The actuality of environmental architecture in Estonia could be compared with gambling with false money. The public discourse seems to keep up relevant discussions, but it only takes a glimpse on suburban construction sites or huge development projects with government interest – and the glory achieved by ethical thoughts and nice words would fade away. Similarly, false money won’t guarantee the profits despite of the beauty of the game. Environmental design is, indeed, demanding and very often resistant to architecture as Susannah Hagan says in her article. It is not a question of simple moves that a person can perform in order to contribute to the improvement of (built) environment, but it’s a matter of numerous choices. The significance of choices becomes especially evident when considering the essential conflict embedded in ecological worldview: we act sustainable only at the expense of something else.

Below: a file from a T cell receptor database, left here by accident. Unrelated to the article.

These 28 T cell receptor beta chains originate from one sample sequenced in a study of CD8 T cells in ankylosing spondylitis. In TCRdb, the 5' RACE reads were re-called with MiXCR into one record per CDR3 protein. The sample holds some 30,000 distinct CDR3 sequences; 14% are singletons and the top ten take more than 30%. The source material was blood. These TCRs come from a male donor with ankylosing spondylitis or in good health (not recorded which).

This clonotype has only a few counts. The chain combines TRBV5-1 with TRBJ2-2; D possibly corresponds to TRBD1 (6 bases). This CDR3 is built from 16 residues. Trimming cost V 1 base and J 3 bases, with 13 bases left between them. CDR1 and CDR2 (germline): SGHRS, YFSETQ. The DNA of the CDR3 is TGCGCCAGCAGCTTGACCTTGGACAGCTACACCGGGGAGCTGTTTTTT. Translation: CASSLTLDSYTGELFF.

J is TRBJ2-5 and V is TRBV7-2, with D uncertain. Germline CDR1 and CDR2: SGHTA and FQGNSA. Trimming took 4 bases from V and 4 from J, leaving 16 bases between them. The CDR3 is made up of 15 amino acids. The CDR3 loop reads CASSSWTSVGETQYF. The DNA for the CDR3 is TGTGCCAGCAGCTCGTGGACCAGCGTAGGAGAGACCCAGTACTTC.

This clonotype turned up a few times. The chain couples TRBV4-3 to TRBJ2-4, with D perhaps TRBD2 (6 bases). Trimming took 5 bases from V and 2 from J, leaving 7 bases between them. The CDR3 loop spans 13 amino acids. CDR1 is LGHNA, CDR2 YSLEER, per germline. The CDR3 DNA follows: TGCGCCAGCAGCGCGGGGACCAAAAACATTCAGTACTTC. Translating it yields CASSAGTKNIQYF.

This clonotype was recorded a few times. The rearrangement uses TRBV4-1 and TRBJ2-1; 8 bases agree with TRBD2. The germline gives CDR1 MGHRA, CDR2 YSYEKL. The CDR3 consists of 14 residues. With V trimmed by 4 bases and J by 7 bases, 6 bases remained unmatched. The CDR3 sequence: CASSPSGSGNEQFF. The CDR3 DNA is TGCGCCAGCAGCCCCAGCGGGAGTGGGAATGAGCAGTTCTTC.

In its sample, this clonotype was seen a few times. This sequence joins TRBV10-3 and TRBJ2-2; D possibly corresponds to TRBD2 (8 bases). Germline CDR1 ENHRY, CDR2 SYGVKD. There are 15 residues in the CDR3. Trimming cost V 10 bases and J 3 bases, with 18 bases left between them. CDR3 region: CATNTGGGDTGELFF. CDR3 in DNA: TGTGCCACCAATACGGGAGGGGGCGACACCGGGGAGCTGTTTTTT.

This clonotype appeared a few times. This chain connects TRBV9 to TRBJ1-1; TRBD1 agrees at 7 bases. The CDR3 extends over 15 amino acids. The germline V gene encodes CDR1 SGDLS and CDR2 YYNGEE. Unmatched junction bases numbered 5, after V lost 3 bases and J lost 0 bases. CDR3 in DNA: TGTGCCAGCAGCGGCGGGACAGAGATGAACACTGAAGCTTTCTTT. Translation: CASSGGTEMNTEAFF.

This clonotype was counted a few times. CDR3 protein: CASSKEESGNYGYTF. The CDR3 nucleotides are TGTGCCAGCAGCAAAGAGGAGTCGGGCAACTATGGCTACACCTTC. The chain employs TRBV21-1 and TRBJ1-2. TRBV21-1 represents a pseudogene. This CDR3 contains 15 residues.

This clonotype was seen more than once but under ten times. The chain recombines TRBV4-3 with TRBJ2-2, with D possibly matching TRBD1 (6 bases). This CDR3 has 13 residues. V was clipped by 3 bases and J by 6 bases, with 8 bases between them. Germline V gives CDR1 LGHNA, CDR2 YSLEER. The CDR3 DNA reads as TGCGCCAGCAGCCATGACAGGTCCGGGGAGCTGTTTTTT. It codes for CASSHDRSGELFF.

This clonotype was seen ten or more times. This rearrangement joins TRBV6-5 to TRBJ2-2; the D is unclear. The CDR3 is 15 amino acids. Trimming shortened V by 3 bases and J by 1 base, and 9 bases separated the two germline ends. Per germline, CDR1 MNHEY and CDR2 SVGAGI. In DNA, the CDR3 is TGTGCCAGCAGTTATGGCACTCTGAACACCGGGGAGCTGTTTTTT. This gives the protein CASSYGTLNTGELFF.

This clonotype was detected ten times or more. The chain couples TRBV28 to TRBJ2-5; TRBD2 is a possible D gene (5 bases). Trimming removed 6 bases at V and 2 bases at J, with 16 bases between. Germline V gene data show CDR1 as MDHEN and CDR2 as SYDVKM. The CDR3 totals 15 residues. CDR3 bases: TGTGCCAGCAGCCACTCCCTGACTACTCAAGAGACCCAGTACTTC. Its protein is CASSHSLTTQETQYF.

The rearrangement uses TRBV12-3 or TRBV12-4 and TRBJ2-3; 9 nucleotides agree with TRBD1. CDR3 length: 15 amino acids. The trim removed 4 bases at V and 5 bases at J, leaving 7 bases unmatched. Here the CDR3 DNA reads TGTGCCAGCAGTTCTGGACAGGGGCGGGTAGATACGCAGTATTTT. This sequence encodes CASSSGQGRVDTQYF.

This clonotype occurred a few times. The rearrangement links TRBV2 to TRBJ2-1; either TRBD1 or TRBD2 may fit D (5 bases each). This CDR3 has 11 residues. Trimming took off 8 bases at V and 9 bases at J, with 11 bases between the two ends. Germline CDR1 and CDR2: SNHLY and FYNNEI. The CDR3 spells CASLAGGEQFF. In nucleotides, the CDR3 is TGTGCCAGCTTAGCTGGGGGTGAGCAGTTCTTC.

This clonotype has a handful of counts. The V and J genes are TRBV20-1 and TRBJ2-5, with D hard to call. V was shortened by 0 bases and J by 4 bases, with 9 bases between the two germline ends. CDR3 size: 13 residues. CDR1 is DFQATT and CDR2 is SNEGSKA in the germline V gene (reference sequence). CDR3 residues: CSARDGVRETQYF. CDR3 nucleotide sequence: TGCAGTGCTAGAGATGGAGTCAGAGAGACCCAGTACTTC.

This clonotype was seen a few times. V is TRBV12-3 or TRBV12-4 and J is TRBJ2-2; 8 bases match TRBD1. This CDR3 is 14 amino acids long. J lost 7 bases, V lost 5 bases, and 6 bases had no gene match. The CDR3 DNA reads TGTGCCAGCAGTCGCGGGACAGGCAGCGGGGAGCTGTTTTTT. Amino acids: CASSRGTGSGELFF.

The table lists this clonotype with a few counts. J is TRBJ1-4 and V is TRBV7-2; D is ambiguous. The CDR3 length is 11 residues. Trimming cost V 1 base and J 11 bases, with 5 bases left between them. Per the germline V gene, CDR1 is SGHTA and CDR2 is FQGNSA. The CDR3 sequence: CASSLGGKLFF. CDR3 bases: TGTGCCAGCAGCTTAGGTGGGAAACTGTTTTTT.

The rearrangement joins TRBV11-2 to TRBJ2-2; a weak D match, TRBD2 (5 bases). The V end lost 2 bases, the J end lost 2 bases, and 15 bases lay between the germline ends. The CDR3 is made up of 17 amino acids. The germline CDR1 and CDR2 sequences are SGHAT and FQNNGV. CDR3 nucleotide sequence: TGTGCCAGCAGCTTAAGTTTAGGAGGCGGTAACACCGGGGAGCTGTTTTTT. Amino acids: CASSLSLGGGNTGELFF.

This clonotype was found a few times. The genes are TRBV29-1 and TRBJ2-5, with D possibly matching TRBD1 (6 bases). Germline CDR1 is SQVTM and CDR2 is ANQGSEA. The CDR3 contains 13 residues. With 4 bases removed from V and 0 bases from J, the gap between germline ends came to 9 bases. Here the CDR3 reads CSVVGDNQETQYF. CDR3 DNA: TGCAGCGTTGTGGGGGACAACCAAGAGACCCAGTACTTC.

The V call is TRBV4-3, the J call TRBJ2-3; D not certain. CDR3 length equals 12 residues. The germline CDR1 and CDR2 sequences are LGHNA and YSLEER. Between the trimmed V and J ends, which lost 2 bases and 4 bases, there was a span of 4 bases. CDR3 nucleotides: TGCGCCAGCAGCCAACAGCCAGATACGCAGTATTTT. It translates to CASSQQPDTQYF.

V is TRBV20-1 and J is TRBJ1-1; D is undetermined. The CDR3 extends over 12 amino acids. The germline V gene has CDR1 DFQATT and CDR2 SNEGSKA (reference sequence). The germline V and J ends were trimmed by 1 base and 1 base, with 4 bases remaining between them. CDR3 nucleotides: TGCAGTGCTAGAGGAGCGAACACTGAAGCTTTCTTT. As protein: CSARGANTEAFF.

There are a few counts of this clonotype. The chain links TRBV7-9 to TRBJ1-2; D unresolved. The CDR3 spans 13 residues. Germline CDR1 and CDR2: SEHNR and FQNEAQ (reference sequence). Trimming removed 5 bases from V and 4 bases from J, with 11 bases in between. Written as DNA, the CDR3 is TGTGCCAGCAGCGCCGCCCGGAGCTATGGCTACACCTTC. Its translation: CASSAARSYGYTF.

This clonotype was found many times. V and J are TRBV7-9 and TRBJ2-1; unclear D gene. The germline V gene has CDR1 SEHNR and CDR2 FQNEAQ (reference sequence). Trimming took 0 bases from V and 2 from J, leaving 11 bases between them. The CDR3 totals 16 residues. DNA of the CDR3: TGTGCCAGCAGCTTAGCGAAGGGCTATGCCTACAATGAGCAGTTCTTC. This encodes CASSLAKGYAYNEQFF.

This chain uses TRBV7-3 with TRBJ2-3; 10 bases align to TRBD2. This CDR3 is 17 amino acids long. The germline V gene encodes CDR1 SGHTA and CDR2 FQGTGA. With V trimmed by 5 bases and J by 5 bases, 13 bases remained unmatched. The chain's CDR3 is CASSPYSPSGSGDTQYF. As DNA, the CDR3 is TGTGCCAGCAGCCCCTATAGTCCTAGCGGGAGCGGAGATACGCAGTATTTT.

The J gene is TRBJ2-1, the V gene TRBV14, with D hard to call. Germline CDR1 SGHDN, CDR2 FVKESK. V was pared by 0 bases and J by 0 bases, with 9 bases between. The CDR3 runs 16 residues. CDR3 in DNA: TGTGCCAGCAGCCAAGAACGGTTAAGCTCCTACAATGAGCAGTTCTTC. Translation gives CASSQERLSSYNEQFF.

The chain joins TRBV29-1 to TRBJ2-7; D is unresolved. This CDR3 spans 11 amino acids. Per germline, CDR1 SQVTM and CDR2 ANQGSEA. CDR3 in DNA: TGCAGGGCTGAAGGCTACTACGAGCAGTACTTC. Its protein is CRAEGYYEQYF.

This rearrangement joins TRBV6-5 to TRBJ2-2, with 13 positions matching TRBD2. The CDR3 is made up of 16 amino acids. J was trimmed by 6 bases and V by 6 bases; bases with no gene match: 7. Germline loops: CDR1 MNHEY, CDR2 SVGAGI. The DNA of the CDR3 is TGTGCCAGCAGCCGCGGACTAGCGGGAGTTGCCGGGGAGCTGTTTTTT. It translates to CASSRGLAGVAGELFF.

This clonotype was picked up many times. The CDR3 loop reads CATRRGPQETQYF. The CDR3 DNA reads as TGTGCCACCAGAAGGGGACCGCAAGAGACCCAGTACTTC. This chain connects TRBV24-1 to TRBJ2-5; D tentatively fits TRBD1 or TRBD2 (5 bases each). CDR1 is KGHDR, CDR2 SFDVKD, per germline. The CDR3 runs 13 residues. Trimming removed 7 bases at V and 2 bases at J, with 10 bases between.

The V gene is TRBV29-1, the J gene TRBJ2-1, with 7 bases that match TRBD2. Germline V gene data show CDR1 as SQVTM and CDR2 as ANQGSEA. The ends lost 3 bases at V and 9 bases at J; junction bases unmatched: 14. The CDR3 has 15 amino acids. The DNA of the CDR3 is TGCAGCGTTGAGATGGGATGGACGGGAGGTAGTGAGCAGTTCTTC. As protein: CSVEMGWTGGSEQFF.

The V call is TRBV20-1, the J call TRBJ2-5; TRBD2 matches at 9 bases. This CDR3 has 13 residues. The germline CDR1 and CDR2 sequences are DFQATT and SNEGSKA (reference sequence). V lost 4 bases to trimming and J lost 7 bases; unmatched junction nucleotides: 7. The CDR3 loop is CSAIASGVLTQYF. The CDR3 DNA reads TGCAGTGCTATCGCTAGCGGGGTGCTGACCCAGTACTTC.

Popular image about environmental architecture represents it as something giving workable solutions. This approach would, of course, simultaneously prescribe specific themes to be touch upon in this special issue on environmental design. However, hoping to avoid the trivialising the subject, Ehituskunst comprises of articles serving as introductions to the context or contemplations on a theme. As Inga Raukas puts in her introductory article: “there is no uniformly interpretable and measurable context on the background of which to view ecology”. Hence, architecture itself is involved in these contexts in numerous and conflicting ways. Kalle Komissarov brings the discussion about the ways architecture participate in materialising the ecological worldview down to more specific examples by outlining main trends in European sustainable architecture in past decades. Regina Viljasaar writes about a conflict between Home as architectural archetype and homelessness, showing how this relation has been translated into contemporary art practices, at the same time referring to how these solutions would contribute to a sustainable society. A future settlement built according to site-specific climatic conditions on Paljassaare peninsula in Tallinn is envisioned by Veronika Valk and Susannah Hagan proposes five reasons why architectural schools and practices should be actively involved in building up sustainable society and not refraining from general reconsideration of material culture. The historical dimension of environmental architecture is taken up by Brazilian architects Guilah Naslavsky and Izabel Amaral who investigate on how Modern Movement, regardless of its internationalism and use of standardised building technologies, adopted to local climates and cultural contexts. A philosophical essay by Félix Guattari speaks of a need to replace the ideologies that split up the society with new holistic approach that would unite the disrupted subjective, environmental and social ecosystems.